10 Reasons Why You Should Use WordPress To Run Your Business Website

BusinessIf you’re like most business owners, you fall into one of two groups:

A) You know you need a website, but you just haven’t had the time or money to make it happen, or

B) You have a website, but you know it’s not what it should be, and you’re always making excuses for it.

If you’re in either one of these groups, WordPress is the solution to your perennial website problem.

Here are ten reasons why you should use WordPress to run your business website.

1. WordPress is easy to set up, manage, and update. You don’t need to be an Internet expert or an HTML coder to use WordPress. All you need is an internet connection and a web browser to create your website.

If you’re reading this article, you already have everything you need to get started. Head over to WordPress.com and signup for a free account. You’ll have your website online in about two minutes. For a small additional fee, you can even host your domain name there.

WordPress.com is the perfect starting point for any small business. When you’re ready to customize your website further, it’s easy to migrate your starter website to a web hosting account.

Need to learn the basics? Signup for our free WordPress Quick Start Course.

2. WordPress is suitable for both your blog and your website. It’s true that WordPress started as a blogging system, but that was ages ago. Over the years, WordPress has evolved into a full-featured web content management system. That means you can use WordPress to manage your whole website, not just your blog. Of course, if you want to blog, you can use WordPress that way too.

3. Thousands of professionally designed themes — many of them available for free. WordPress themes allow you to have a professionally designed website without the pain or expense of hiring a professional web designer.

There are over two thousand free themes available in the official WordPress Theme Directory, and even more are available for a fee at commercial sites like Theme Forest, StudioPress, and WooThemes.

4. WordPress plugins add complex business features to your website without having to hire a coder. Need some additional functionality on your site? There’s a plugin for that!

WordPress was designed to be extended, and that’s what programmers around the world have done. Thousands of WordPress plugins add functionality to the core system. So whether you need a simple contact form or a full-featured eCommerce system, there’s a plugin to meet your business needs.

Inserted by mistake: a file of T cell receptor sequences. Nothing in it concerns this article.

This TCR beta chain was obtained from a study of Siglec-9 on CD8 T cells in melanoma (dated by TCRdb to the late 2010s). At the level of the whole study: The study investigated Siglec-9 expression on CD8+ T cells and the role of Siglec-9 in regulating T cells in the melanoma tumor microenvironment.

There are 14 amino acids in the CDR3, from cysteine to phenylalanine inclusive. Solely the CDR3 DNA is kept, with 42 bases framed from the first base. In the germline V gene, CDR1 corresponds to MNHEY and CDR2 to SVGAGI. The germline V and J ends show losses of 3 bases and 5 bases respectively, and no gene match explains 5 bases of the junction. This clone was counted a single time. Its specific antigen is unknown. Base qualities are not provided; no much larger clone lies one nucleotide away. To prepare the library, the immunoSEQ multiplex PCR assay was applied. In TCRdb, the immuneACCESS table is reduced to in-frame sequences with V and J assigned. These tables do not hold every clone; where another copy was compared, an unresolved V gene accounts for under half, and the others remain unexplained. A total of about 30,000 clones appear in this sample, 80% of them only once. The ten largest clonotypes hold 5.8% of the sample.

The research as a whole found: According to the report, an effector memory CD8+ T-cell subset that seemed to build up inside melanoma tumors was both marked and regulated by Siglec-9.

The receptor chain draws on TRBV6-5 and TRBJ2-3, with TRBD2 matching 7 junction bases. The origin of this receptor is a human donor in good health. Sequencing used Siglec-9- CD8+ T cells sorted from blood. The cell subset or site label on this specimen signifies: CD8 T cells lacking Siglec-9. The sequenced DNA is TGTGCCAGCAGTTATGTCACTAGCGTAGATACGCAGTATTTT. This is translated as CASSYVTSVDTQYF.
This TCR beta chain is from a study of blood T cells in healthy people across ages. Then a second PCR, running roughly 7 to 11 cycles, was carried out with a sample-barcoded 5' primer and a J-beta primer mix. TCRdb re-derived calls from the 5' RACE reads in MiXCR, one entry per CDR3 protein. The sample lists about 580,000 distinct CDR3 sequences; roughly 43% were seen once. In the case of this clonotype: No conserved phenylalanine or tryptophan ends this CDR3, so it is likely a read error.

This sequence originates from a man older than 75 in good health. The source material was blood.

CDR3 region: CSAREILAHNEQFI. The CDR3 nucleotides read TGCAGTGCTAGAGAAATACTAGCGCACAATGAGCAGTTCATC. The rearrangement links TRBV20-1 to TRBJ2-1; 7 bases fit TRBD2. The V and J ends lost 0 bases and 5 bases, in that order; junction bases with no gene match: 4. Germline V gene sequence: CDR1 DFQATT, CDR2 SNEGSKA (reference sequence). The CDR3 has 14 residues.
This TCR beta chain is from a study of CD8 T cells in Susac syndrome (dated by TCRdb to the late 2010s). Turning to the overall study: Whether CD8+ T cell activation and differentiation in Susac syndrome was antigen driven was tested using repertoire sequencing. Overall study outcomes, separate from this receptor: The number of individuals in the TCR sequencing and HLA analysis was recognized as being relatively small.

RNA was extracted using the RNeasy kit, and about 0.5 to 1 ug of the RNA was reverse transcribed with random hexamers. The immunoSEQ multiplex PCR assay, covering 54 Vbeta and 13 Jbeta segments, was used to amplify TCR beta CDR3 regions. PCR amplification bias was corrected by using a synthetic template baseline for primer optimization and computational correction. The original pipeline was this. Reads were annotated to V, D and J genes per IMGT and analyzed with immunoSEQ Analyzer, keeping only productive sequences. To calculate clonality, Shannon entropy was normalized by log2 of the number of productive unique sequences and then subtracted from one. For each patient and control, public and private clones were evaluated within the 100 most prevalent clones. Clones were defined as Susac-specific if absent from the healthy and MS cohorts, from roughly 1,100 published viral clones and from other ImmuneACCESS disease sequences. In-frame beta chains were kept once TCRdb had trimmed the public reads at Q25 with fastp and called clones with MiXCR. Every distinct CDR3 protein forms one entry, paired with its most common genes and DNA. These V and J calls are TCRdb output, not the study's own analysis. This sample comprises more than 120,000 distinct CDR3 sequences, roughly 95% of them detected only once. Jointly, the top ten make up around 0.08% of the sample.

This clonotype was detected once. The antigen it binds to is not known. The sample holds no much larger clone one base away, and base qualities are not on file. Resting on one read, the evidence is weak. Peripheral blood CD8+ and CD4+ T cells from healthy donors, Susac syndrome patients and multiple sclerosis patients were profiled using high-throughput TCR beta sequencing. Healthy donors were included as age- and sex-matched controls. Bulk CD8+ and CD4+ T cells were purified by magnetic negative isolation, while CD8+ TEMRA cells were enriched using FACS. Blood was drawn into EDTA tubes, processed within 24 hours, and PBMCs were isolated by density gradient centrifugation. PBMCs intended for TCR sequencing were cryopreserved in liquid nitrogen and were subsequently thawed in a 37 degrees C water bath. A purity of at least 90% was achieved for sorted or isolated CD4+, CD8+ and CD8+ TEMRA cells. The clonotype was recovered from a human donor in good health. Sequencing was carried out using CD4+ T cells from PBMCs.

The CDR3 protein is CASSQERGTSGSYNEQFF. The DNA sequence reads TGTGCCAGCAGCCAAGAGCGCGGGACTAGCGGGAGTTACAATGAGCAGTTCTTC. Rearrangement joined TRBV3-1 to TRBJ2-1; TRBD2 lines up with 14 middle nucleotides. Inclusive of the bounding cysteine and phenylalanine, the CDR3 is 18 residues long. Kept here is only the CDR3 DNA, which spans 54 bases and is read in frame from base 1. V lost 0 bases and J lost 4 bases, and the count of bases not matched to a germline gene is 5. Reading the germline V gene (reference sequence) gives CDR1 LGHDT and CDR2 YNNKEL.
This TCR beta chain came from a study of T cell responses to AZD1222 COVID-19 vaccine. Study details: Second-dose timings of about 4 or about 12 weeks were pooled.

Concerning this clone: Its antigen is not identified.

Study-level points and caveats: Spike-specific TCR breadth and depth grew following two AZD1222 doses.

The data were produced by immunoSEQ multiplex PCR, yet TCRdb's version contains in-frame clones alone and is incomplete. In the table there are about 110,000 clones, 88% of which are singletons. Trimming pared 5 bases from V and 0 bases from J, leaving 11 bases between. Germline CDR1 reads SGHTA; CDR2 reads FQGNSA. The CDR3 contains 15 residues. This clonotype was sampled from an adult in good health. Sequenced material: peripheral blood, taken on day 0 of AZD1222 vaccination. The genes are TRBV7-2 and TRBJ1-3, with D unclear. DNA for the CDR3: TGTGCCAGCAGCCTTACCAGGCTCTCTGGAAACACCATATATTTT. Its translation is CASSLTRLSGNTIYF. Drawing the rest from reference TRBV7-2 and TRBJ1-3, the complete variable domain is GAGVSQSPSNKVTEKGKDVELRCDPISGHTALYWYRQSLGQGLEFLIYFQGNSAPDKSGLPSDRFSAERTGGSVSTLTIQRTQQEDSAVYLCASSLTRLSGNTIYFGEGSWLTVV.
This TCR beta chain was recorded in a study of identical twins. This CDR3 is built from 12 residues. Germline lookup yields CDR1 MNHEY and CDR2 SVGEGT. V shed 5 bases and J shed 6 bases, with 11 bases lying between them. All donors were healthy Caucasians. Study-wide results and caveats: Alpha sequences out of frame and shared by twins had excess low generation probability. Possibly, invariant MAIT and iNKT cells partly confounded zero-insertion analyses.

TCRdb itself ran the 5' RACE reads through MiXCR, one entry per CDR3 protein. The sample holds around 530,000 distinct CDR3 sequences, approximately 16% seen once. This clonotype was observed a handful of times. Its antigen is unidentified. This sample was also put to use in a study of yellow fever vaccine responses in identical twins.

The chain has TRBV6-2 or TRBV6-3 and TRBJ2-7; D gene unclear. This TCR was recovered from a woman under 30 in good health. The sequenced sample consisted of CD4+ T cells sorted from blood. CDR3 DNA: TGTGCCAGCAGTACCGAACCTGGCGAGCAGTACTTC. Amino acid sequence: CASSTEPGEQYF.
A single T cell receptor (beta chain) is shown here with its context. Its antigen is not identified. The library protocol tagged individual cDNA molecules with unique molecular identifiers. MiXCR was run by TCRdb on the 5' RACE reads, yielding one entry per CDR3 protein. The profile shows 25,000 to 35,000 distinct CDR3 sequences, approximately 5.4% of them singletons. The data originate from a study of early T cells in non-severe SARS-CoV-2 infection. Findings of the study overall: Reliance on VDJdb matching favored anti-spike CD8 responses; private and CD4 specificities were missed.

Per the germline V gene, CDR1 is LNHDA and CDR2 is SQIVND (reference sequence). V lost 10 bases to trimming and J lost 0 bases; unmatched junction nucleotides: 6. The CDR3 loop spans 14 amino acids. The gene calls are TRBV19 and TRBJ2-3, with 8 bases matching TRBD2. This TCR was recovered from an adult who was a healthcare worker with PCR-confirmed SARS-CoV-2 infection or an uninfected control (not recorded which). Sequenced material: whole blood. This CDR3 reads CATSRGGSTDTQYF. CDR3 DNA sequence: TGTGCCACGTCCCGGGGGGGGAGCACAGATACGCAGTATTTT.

5. WordPress is search engine friendly. As Google Engineer Matt Cutts says, “WordPress automatically solves a ton of SEO issues.” And with the free Yoast SEO plugin, your site will be even more search engine friendly.

6. WordPress is popular. Given the ease of use and availability of thousands of professional quality themes and plugins, it’s not surprising that WordPress is the most popular web publishing system on the planet. At last count, over 37% of all websites were powered by WordPress.

7. The WordPress community. With so many users, it’s only natural that a huge, active, and generous community has sprung up to provide support, exchange ideas, and make WordPress better for everyone. You can connect with the community on the official WordPress forum or in person at WordCamp events around the world.

8. WordPress is ready for the mobile web. If you assume your customers are visiting your website from a full-sized computer, think again. Mobile website usage is exploding. If your site doesn’t look great and work well on a smartphone or tablet, your customers will skip your site and go somewhere else.

Many WordPress themes are designed to be responsive (aka mobile-friendly), meaning your customers won’t be challenged to use your website on their smartphones. And the WordPress dashboard is designed to work on smartphones as well as full-sized PCs — so you can easily manage your website from anywhere.

9. WordPress is mature. WordPress is over seventeen years old. During the past decade, WordPress has been refined, tested, and enhanced. In the process, it has evolved into a world-class web publishing system.

10. WordPress is open-source. Unlike other website building tools, WordPress is open source and free from commercial restrictions and limitations. That means you can use the software any way you choose and host your website anywhere you choose. All without fear that changes in someone else’s business model will have an adverse impact on one of your most important business assets. A related benefit is that WordPress costs less than commercial alternatives.

When you choose WordPress, you have complete control over your website. As a business owner, that may be the ultimate reason to use WordPress.

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19 thoughts on “10 Reasons Why You Should Use WordPress To Run Your Business Website”

  1. WordPress is definitely great for business / corporate websites, and I actually noticed that many businesses are already using WordPress (regardless whether they have a blog attached to it).

  2. The main reason why I choose WordPress because it is easy to setup, manage, and update. I myself not a programmer but I can update my website anytime. Plus the interface is so easy , writing and editing is so easy with WYSIWYG interface. Good share by the way Kirk.

  3. Hi Kirk,
    we have in common that we both favor WordPress.

    But I think it’s also fair to mention that for the less tech-inclined clientele WordPress can be quite a challenge. In your 1st point you say WP is easy to setup, manage and update … well, yeah, somewhat. It depends on one’s skillset.
    For setting up WordPress safely and securely, you certainly need to know what you’re doing.